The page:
3) Security

Information strongholds harbor delicate details and crucial functions, rendering them a choice mark for digital assaults. They likewise necessitate fortitude against energy disruptions, component breakdowns, acts of God, and divers dangers. The optimal approach to safeguard these indispensable assets is by amalgamating tangible and internet protections.

As information storage facilities progress, those in the field of technology must stay current with these advancements. For instance, cloud computing without the use of tangible components decreases the amount of area required to house information by removing the necessity for physical equipment. Moreover, the emergence of machine intelligence in information storage facilities can aid in improving productivity and effectiveness by identifying issues and forecasting malfunctions.

Irrespective of its classification, every data hub necessitates advanced digital defenses to safeguard the intelligence they possess from online assaults. This encompasses gateways, directing devices, mainframes, and storage mechanisms. Furthermore, it is crucial to have admission regulation applications to constrain what each worker can accomplish within the data hub.

In addition to these technical tools, it’s crucial to train employees on the importance of security and how to identify potential threats. This can be done through security awareness training and creating a culture of security throughout the company.

Data centers are some of the most energy-consuming facilities, so it’s essential to have a reliable cooling system in place. In many cases, AI programs can improve the energy efficiency of a data center by using predictive analytics to identify areas of concern. Additionally, these programs can be used to monitor the health of each system and determine when it’s time to repair or replace components.

Another important aspect of data center security is the use of video surveillance to monitor access to data centers and server rooms. This can be done through a traditional CCTV system or by deploying more advanced facial recognition technology. It’s also a good idea to follow a zero-trust architecture and have strict access controls for all systems, terminals, and workloads. This can slow down hackers and provide security teams with more time to detect and respond to attacks.

4) Networking

Data centers need sophisticated networking to link what’s inside and outside. This networking should offer dependable links with big capacity and quick speeds. It’s got to also get bigger to suit future needs. Plus, it must be shielded from natural disasters like quakes and huge sea waves.

Uninterrupted energy sources, secondary power generators, and supplementary infrastructure guarantee that a data center’s networks have numerous backup layers to enable ongoing operations and safeguard against issues from catastrophes, utility disruptions, or equipment defects. This configuration is achieved through uninterruptible power supplies, emergency generators, and other auxiliary mechanisms encompassing cooling equipment; heating, ventilation, and air conditioning components; and fire containment systems. The data center ought to be situated in a geographically separated region to circumvent the likelihood of critical trade information loss from a natural disaster that could impact communication lines.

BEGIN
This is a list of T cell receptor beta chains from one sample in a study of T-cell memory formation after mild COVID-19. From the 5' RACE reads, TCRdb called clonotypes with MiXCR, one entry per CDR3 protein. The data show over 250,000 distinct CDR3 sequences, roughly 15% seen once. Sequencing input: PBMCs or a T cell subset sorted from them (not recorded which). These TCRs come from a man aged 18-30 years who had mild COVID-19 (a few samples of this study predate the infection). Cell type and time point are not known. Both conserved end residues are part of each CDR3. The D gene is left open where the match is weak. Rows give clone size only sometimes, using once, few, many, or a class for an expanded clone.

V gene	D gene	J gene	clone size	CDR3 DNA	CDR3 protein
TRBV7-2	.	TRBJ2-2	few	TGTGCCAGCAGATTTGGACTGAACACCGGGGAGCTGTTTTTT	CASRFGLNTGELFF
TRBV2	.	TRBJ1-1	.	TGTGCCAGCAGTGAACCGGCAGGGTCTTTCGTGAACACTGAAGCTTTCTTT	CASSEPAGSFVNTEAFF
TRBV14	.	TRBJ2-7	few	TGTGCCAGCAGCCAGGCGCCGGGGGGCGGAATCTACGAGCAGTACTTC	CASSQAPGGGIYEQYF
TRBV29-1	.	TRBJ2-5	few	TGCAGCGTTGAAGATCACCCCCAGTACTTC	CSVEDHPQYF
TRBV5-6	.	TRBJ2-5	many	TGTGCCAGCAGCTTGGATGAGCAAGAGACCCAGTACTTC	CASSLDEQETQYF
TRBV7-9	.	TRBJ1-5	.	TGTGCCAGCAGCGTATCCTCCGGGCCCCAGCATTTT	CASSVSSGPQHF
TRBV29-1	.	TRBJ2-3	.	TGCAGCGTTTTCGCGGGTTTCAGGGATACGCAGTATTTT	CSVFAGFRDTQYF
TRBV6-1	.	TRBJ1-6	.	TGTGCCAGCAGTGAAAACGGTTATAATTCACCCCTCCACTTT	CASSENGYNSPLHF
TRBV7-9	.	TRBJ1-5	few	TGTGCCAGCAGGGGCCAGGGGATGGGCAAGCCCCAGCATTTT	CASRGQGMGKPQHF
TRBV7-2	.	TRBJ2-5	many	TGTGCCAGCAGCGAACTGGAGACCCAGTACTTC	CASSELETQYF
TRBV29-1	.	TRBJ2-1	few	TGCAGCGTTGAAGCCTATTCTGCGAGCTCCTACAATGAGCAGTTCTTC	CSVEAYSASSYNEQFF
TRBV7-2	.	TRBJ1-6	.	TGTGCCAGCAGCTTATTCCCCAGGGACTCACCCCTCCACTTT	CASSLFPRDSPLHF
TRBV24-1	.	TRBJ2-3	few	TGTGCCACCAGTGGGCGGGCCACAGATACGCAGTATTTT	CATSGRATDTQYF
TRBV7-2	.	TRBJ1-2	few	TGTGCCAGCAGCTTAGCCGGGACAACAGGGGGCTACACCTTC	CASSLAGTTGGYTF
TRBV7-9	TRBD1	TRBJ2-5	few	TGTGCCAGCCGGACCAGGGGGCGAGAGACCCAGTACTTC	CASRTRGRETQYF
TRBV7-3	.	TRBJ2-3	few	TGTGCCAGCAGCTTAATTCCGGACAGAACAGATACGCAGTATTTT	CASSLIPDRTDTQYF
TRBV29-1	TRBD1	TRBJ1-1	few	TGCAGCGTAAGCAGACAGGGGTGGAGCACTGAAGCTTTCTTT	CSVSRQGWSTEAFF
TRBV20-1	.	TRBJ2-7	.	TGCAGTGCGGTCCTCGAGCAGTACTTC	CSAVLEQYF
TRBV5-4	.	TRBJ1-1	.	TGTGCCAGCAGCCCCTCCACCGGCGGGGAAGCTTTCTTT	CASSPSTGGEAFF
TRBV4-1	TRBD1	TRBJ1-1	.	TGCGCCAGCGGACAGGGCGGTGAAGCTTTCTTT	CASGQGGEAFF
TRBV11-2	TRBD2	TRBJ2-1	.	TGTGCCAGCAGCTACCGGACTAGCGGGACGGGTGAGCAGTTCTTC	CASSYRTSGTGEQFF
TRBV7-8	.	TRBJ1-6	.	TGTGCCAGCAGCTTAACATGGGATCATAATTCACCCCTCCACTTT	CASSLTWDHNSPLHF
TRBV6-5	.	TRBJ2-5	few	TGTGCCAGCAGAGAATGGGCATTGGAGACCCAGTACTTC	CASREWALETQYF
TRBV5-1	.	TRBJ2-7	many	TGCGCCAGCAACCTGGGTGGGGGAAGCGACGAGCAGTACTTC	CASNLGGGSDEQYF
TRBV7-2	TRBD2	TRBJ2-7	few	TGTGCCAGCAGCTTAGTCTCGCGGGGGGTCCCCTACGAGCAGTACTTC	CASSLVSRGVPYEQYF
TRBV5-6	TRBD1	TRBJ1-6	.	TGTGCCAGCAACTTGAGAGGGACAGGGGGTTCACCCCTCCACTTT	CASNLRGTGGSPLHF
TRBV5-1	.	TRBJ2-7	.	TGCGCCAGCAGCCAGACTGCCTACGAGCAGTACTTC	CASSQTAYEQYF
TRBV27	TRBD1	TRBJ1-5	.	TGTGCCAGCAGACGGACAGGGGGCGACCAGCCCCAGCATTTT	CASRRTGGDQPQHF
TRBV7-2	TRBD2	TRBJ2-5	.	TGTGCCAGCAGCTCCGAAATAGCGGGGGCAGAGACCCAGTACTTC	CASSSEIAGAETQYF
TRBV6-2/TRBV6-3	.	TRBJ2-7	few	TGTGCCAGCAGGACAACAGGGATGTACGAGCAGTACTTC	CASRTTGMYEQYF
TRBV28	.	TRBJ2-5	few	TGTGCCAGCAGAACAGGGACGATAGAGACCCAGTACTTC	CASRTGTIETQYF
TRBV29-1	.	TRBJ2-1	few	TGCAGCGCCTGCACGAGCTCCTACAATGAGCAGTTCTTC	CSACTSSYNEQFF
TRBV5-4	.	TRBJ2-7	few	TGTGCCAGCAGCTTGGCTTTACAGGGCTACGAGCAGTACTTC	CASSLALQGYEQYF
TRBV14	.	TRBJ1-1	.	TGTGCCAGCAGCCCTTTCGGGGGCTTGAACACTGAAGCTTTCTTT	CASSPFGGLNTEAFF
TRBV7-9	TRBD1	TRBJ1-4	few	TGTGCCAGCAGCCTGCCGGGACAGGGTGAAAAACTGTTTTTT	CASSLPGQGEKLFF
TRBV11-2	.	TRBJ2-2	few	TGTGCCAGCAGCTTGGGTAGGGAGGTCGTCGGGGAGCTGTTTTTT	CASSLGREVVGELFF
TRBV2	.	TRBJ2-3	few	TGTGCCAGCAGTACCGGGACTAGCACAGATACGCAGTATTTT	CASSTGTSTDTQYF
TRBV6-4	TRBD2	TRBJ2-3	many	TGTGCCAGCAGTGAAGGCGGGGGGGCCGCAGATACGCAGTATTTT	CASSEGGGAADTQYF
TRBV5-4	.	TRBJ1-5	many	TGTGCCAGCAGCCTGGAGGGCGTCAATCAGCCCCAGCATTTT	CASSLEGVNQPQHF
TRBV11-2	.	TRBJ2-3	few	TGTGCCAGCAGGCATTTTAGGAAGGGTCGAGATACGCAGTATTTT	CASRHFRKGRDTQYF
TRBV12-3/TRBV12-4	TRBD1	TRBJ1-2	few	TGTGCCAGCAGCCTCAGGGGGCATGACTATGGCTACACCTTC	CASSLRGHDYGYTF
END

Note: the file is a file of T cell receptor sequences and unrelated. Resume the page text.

As enterprises move to more agile IT and shift workloads to multi-cloud environments, they need an architecture that supports application elasticity and mobility. This is enabled by virtualization and software-defined networking that allows administrators to deploy resources across common pools and reclaim them when they’re no longer needed.

The massive data sets coming into and out of a data center need to be transported as cost-efficiently as possible. This requires advanced interconnect technologies with a low cost per bit and the ability to scale easily. For example, routers are moving from 100GbE to faster 400GbE services and advances in coherent optics such as Ciena’s WaveLogicTM 5 allow data to be moved over greater distances with higher performance.

Another challenge is managing the complexity of data center infrastructures to achieve agility and efficiency. It is important to have tools that monitor the performance of infrastructure and equipment to detect problems and take corrective actions. To simplify this task, IT leaders should invest in a data center infrastructure management (DCIM) solution that helps reduce operational costs and increase staff efficiency. This tool should be able to provide data-driven analysis and visualization of IT assets within a data center and across hybrid environments. It should also be able to help ensure compliance with industry regulations such as PCI DSS, SOX, and HIPAA.